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  • 1. Jungclaus, Johann H.
    et al.
    Bard, Edouard
    Baroni, Mélanie
    Braconnot, Pascale
    Cao, Jian
    Chini, Louise P.
    Egorova, Tania
    Evans, Michael
    González-Rouco, J. Fidel
    Goosse, Hugues
    Hurtt, George C.
    Joos, Fortunat
    Kaplan, Jed O.
    Khodri, Myriam
    Goldewijk, Kees Klein
    Krivova, Natalie
    LeGrande, Allegra N.
    Lorenz, Stephan J.
    Luterbacher, Jürg
    Man, Wenmin
    Maycock, Amanda C.
    Meinshausen, Malte
    Moberg, Anders
    Stockholm University, Faculty of Science, Department of Physical Geography.
    Muscheler, Raimund
    Nehrbass-Ahles, Christoph
    Otto-Bliesner, Bette I.
    Phipps, Steven J.
    Pongratz, Julia
    Rozanov, Eugene
    Schmidt, Gavin A.
    Schmidt, Hauke
    Schmutz, Werner
    Schurer, Andrew
    Shapiro, Alexander I.
    Sigl, Michael
    Smerdon, Jason E.
    Solanki, Sami K.
    Timmreck, Claudia
    Toohey, Matthew
    Usoskin, Ilya G.
    Wagner, Sebastian
    Wu, Chi-Ju
    Yeo, Kok Leng
    Zanchettin, Davide
    Zhang, Qiong
    Stockholm University, Faculty of Science, Department of Physical Geography.
    Zorita, Eduardo
    The PMIP4 contribution to CMIP6-Part 3: The last millennium, scientific objective, and experimental design for the PMIP4 past1000 simulations2017In: Geoscientific Model Development, ISSN 1991-959X, E-ISSN 1991-9603, Vol. 10, no 11, p. 4005-4033Article in journal (Refereed)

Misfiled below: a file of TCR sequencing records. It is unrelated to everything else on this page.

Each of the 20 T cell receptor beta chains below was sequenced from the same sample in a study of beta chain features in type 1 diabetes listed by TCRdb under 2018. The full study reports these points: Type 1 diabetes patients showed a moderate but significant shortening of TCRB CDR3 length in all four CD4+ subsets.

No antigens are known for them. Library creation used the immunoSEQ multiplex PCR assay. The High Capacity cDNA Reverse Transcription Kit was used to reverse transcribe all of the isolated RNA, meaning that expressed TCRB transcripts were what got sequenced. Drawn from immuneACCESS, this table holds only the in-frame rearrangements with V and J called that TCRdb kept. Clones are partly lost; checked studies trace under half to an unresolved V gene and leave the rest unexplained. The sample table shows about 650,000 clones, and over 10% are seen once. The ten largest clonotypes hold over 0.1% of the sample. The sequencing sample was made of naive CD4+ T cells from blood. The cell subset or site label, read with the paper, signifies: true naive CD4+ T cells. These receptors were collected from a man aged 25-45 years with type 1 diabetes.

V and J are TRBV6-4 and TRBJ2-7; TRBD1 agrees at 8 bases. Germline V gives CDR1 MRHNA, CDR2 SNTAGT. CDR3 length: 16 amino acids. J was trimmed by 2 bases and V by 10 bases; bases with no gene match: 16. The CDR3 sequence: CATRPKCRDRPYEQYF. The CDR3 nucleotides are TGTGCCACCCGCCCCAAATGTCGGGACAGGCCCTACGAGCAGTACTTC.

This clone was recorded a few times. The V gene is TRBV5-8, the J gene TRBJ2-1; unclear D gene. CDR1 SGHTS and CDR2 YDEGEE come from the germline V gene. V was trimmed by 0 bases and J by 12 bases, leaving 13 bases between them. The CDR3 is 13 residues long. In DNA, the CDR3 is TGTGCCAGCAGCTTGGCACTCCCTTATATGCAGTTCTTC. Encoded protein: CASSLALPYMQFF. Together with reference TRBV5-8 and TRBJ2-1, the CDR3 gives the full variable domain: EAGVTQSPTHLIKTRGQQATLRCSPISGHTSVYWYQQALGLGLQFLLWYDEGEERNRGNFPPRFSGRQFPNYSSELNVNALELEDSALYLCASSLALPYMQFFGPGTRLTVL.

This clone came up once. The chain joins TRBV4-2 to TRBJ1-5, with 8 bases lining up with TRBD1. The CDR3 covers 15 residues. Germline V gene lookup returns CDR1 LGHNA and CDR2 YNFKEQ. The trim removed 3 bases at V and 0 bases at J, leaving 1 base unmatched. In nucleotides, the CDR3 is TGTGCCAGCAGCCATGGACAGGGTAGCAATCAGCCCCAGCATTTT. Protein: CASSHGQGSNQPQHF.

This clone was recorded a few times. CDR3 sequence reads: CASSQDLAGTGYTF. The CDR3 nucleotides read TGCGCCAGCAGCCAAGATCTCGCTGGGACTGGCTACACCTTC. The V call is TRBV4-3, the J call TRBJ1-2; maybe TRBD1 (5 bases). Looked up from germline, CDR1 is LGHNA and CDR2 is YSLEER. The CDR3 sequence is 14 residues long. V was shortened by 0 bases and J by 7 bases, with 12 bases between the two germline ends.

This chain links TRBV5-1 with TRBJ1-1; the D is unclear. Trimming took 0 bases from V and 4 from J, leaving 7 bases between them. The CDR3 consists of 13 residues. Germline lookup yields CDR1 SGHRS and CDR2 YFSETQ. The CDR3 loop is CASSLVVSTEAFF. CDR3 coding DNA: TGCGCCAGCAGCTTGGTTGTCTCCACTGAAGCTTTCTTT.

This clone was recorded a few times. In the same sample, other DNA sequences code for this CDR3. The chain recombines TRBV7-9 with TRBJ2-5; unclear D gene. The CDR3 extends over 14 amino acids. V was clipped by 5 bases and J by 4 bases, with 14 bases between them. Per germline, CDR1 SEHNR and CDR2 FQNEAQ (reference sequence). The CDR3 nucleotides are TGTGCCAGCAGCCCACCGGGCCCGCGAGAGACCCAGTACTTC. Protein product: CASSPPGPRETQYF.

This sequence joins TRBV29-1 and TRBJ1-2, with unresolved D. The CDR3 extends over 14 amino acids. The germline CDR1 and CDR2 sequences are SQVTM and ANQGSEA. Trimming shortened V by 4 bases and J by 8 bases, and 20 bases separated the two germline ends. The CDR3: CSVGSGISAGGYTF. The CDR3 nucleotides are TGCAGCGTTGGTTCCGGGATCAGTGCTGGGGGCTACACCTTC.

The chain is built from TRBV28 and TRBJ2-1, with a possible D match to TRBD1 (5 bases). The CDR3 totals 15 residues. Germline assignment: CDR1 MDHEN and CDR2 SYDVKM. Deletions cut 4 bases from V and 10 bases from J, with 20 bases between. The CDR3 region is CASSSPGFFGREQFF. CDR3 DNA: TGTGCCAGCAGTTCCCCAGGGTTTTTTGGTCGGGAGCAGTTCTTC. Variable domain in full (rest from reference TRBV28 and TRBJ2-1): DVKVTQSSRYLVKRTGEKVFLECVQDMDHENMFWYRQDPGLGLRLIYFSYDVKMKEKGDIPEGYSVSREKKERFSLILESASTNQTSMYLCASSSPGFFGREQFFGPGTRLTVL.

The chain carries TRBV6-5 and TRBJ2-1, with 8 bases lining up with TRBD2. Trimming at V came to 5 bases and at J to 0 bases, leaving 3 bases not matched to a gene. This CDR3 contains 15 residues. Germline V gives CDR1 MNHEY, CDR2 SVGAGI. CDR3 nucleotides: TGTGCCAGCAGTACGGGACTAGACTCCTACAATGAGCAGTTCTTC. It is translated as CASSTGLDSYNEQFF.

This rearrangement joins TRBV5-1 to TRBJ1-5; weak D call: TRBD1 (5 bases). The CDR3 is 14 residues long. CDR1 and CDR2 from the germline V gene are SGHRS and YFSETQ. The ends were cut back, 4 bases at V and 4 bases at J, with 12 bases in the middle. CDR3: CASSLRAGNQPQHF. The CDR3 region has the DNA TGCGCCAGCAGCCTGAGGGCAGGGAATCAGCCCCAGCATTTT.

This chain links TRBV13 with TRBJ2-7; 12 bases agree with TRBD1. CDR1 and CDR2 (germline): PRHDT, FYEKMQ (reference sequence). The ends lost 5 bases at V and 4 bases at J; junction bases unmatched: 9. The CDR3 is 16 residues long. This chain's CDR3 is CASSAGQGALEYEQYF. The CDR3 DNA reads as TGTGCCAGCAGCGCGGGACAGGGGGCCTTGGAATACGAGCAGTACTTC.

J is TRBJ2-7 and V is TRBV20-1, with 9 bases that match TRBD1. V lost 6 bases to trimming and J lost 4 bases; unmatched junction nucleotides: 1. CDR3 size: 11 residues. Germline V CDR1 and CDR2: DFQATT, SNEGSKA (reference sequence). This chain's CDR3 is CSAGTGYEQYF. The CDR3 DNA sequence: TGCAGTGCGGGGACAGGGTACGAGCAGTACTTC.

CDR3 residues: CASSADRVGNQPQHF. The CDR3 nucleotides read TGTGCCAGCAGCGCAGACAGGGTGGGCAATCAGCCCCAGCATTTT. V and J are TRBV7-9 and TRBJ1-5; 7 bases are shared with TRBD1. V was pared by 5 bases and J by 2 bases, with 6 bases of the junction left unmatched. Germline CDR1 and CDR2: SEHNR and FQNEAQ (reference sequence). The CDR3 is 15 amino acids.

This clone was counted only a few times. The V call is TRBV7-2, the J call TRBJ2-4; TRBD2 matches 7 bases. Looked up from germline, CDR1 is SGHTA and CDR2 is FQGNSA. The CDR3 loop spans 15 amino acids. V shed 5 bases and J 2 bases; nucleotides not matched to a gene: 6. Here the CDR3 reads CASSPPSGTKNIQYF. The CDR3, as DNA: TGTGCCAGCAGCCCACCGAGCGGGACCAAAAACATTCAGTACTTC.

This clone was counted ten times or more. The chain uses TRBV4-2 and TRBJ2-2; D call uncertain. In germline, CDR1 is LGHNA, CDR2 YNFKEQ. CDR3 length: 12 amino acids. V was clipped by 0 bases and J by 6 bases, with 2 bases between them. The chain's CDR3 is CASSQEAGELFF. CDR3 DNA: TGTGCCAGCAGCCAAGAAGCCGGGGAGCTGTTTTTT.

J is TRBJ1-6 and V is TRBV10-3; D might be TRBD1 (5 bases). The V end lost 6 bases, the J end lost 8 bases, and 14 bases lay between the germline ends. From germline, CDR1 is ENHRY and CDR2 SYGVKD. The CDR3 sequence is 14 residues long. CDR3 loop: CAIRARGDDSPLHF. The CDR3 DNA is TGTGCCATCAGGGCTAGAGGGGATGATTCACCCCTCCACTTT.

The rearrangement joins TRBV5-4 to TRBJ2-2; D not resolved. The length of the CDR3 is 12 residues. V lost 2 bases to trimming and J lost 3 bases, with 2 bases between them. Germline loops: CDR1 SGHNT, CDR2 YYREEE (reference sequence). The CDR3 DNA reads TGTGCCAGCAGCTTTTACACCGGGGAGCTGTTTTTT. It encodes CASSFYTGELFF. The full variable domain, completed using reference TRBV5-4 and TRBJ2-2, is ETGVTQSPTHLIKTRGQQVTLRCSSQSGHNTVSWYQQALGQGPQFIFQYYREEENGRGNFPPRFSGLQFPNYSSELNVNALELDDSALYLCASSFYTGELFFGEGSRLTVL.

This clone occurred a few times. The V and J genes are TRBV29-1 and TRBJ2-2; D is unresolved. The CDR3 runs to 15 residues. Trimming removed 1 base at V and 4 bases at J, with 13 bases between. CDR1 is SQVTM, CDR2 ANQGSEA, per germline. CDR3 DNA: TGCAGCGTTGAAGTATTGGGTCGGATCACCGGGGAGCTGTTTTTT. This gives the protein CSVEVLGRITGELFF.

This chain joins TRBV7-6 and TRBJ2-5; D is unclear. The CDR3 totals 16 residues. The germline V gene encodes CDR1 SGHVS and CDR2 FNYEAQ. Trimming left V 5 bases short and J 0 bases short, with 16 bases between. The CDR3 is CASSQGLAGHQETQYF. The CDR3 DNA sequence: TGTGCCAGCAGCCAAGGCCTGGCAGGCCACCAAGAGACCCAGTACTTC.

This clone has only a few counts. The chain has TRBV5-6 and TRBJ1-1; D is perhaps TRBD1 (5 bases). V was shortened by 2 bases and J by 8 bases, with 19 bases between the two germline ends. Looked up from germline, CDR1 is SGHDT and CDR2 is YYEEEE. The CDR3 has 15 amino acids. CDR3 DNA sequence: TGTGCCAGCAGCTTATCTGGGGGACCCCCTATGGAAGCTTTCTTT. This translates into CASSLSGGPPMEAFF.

Abstract [en]

    The pre-industrial millennium is among the periods selected by the Paleoclimate Model Intercomparison Project (PMIP) for experiments contributing to the sixth phase of the Coupled Model Intercomparison Project (CMIP6) and the fourth phase of the PMIP (PMIP4). The past1000 transient simulations serve to investigate the response to (mainly) natural forcing under background conditions not too different from today, and to discriminate between forced and internally generated variability on interannual to centennial timescales. This paper describes the motivation and the experimental set-ups for the PMIP4-CMIP6 past1000 simulations, and discusses the forcing agents orbital, solar, volcanic, and land use/land cover changes, and variations in greenhouse gas concentrations. The past1000 simulations covering the pre-industrial millennium from 850 Common Era (CE) to 1849 CE have to be complemented by historical simulations (1850 to 2014 CE) following the CMIP6 protocol. The external forcings for the past1000 experiments have been adapted to provide a seamless transition across these time periods. Protocols for the past1000 simulations have been divided into three tiers. A default forcing data set has been defined for the Tier 1 (the CMIP6 past1000) experiment. However, the PMIP community has maintained the flexibility to conduct coordinated sensitivity experiments to explore uncertainty in forcing reconstructions as well as parameter uncertainty in dedicated Tier 2 simulations. Additional experiments (Tier 3) are defined to foster collaborative model experiments focusing on the early instrumental period and to extend the temporal range and the scope of the simulations. This paper outlines current and future research foci and common analyses for collaborative work between the PMIP and the observational communities (reconstructions, instrumental data).